Too big for mom's pouch, Baby Koala Owen has finally emerged for visitiors at the Koala Knockabout exhibit at the Riverbanks Zoo. Born to mom Lottie back in May, Owen started out as a jellybean-sized joey nestled deep within mom's pouch, but has since grown to a perfect Koala-sized backpack. For the most part, Australian animals in non-Australian zoos are rare and the Riverbanks Zoo was lucky to receive Lottie from South Carolina's sister Australian state of Queensland in 2003. In the early 20th Century, Koalas were almost hunted to extinction for their fur, which was exported to Europe and North America. Today, anyone who even thinks of buying a Koala fur jacket should probably be slapped, or at the very least, de-friended on Facebook.
Photographer Paula Longshore captured these expressive images of mother koala 'Colliet' with her six-month-old joey at Cleveland Metroparks Zoo's Gum Leaf Hideout yesterday. Koala moms like Colliet bear one young every two years and may even adopt abandoned babies.
ZooBorns contributor ysaleth got this great shot of San Diego Zoo's proud Koala Mom Orana giving a "bear" hug to joey Miah yesterday. Despite the powerful grip, Koalas are not bears. They are not placental or 'eutherian' mammals, but marsupials, which means that their young are born immature & they develop further in the safety of a pouch. It’s incorrect to call them ‘koala bears'. Their correct name is simply 'koalas'.
There is a myth that koalas sleep a lot because they ‘get drunk’ on gumleaves. Fortunately, this is not correct! Most of their time is spent sleeping because it requires a lot of energy to digest their toxic, fibrous, low-nutrition diet and sleeping is the best way to conserve energy.
Little Oliver the Koala was born back in April at the Riverbanks Zoo in South Carolina but, like other marsupials, spent his first months in mom's pouch. The little joey is only now too large for mom "Lottie's" pouch but still spends his days close by, usually clinging to her back or tucked under her stomach.
Photo credits: Riverbanks Zoo
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These photos, taken Sunday at the San Diego Zoo, show proud mother Orana and her young joey scouting their enclosure. The San Diego Zoo's koalas are offered fresh branches from several kinds of eucalyptus trees each day. These picky eaters can then select their favorite varieties. Koalas eat 1 to 1.5 pounds (454 to 680 grams) of leaves each day. Eucalyptus leaves are poisonous to most animals, but koalas have special bacteria in their stomachs that break down the toxic oils.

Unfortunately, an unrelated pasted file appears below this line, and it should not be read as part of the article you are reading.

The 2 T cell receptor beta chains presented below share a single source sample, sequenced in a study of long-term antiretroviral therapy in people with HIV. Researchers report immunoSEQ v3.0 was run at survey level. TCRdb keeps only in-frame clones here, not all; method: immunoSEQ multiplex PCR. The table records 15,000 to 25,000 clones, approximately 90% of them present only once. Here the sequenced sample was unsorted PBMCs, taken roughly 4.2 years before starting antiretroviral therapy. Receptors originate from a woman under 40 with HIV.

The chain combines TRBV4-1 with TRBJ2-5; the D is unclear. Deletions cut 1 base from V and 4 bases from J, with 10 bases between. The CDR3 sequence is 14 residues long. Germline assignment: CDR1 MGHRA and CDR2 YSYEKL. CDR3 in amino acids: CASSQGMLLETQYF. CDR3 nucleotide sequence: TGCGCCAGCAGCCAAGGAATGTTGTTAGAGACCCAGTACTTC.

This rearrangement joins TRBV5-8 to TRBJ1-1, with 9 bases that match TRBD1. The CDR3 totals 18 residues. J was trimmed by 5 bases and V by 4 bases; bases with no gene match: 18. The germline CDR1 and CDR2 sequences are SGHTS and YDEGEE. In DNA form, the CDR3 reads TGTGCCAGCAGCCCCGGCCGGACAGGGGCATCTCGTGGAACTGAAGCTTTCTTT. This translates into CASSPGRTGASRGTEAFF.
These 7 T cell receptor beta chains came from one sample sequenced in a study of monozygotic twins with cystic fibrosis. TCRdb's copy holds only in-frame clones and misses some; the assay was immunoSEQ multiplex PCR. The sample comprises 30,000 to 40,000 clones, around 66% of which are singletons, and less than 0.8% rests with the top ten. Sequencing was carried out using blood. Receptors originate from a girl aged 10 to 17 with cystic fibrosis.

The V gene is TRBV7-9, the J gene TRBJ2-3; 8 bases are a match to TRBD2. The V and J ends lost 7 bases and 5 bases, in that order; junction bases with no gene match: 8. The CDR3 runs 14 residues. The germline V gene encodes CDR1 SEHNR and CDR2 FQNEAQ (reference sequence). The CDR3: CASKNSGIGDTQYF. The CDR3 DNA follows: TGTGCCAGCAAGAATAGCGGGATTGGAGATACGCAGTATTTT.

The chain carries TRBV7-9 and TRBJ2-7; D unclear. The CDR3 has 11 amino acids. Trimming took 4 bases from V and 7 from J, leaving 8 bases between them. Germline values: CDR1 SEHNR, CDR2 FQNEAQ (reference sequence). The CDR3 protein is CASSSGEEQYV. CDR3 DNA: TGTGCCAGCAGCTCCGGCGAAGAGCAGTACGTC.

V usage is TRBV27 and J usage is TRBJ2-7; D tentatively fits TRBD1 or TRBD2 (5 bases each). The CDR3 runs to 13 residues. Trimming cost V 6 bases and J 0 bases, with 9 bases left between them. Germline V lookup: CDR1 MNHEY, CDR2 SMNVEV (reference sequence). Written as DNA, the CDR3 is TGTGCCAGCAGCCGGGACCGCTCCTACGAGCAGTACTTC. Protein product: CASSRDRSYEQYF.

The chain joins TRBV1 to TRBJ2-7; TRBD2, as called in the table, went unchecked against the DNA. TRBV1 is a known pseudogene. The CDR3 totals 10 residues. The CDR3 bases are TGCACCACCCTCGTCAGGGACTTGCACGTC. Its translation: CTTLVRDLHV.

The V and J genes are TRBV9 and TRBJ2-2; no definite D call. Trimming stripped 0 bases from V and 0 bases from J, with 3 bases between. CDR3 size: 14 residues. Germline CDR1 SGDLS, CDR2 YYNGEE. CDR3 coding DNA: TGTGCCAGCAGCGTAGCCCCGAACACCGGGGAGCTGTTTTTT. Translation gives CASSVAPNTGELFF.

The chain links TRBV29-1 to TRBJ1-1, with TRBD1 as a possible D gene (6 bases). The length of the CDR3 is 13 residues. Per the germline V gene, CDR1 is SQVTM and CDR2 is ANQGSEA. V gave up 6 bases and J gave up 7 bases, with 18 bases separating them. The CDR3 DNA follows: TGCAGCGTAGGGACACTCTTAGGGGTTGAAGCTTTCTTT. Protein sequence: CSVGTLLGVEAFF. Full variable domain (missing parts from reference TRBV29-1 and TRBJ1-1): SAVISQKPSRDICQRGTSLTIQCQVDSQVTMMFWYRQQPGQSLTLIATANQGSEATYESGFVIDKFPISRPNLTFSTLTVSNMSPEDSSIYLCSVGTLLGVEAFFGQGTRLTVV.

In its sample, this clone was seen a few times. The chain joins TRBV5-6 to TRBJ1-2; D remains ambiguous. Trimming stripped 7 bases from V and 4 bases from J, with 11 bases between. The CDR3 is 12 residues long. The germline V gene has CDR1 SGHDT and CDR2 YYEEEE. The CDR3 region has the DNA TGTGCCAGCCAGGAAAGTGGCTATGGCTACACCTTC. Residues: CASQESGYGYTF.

Photo Credit: ysaleth
The latest from Australia's Taronga Zoo: Two members of the Zoo's Koala family are out of their pouches and learning about their surroundings. Born about a month apart, the two are around 6 and 7 months old. Lincoln, the elder male, and Eliza are not related, but can be seen close by one another in Taronga's Koala Encounters exhibit.
Lincoln lets out a yawn.
Both babies will remain close to their Mothers for about another 6 months.
Sooky the koala was born in January of this year at the San Diego Zoo and is now making regular appearances with mom. These pictures were taken on Sunday and if I lived within driving distance of the SD Zoo, I would be sure to check this little girl out soon!
This looks fun. Kind of like a really slow, really furry motorcylce.
Photos credits: ysaleth
Keepers at Australia's Wildlife Wonderland Park were amazed to discover that their resident koala had given birth to twins last week. Unfortunately there is only room for one koala joey at a time in mom's pouch and baby Kialla was forced out. Keepers are hand raising the baby koala, which requires round the clock care.